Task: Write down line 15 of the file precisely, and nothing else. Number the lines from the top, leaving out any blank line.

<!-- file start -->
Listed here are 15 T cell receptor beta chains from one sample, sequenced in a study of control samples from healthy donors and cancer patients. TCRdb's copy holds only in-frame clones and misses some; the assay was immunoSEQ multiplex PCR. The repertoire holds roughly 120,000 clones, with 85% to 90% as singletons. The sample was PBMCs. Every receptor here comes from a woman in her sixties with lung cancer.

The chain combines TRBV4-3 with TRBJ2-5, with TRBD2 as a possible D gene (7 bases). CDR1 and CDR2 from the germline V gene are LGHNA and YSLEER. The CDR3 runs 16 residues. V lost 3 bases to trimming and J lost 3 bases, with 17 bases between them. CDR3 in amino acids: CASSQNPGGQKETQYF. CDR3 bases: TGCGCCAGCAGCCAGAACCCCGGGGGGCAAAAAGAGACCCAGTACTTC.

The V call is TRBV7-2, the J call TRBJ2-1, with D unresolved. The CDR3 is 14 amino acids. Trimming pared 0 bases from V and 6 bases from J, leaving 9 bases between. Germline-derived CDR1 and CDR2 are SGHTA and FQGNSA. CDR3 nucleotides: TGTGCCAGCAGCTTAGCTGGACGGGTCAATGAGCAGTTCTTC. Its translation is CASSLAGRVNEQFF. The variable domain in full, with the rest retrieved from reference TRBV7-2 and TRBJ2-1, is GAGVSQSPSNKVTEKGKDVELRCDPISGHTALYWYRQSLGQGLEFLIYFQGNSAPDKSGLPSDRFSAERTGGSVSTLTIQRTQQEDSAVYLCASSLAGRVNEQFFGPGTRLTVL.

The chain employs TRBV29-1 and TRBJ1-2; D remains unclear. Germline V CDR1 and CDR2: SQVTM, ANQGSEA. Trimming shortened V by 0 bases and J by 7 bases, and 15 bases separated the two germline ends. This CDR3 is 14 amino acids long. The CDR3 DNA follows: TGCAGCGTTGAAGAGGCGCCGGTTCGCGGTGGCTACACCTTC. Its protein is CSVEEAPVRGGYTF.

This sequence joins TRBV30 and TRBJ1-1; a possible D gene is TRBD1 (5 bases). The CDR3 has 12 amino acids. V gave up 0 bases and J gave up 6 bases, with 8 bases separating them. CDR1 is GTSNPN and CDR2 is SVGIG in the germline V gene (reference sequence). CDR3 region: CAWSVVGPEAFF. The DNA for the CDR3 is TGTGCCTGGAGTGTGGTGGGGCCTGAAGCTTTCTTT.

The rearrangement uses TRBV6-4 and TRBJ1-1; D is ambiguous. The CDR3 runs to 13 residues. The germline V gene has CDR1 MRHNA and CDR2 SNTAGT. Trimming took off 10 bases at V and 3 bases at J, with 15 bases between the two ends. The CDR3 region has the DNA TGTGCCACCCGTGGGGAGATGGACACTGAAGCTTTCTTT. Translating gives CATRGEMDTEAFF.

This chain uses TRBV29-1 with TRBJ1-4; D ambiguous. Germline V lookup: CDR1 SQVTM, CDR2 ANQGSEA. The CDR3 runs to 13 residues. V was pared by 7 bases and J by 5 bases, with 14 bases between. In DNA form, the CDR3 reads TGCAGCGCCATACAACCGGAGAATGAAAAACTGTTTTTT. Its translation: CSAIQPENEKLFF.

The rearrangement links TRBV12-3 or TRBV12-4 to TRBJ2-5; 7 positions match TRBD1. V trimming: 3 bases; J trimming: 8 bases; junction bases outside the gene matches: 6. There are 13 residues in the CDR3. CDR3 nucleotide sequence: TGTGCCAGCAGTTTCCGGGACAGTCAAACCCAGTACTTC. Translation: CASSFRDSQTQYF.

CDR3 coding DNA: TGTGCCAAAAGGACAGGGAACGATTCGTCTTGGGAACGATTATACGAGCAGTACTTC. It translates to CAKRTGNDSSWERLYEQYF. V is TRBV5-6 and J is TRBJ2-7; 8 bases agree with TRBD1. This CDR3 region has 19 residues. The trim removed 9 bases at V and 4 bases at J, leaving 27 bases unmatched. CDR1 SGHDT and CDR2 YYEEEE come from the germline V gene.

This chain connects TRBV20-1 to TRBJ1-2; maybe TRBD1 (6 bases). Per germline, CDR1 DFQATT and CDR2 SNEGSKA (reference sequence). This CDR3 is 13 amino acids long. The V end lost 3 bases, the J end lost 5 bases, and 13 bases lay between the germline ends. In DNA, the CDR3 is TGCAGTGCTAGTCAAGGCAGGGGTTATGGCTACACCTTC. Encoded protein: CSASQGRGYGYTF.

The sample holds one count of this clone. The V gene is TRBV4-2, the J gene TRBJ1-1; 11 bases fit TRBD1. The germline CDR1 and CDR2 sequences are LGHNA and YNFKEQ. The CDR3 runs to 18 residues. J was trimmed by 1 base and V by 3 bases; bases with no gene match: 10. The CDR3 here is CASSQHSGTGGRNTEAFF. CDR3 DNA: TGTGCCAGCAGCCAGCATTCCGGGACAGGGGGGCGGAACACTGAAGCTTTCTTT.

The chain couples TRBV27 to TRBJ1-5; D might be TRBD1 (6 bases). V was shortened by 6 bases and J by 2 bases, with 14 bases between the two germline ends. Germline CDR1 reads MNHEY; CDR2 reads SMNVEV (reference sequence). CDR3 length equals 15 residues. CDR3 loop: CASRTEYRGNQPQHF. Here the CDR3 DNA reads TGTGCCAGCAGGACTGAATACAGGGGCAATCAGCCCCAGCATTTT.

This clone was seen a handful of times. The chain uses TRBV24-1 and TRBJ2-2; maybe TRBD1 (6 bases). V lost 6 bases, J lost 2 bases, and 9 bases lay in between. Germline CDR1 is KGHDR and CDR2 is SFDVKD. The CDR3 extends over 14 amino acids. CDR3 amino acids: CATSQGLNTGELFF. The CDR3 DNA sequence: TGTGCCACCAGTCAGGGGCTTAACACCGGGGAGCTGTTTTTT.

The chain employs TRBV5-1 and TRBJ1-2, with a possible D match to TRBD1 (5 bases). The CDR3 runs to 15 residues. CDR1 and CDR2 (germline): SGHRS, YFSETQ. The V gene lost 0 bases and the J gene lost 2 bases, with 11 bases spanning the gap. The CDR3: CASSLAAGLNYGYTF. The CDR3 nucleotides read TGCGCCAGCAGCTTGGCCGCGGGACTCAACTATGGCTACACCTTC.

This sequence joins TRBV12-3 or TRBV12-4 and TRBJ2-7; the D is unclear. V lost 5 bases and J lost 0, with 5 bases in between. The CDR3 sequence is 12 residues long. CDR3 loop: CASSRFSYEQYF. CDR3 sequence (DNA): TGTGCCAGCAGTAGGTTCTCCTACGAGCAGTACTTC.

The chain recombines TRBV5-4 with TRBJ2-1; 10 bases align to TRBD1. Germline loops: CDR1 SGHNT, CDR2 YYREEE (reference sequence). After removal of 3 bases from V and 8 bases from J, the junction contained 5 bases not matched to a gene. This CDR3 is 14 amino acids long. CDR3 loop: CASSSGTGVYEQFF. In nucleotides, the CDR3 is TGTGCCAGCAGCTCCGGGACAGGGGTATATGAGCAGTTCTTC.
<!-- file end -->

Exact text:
This sequence joins TRBV12-3 or TRBV12-4 and TRBJ2-7; the D is unclear. V lost 5 bases and J lost 0, with 5 bases in between. The CDR3 sequence is 12 residues long. CDR3 loop: CASSRFSYEQYF. CDR3 sequence (DNA): TGTGCCAGCAGTAGGTTCTCCTACGAGCAGTACTTC.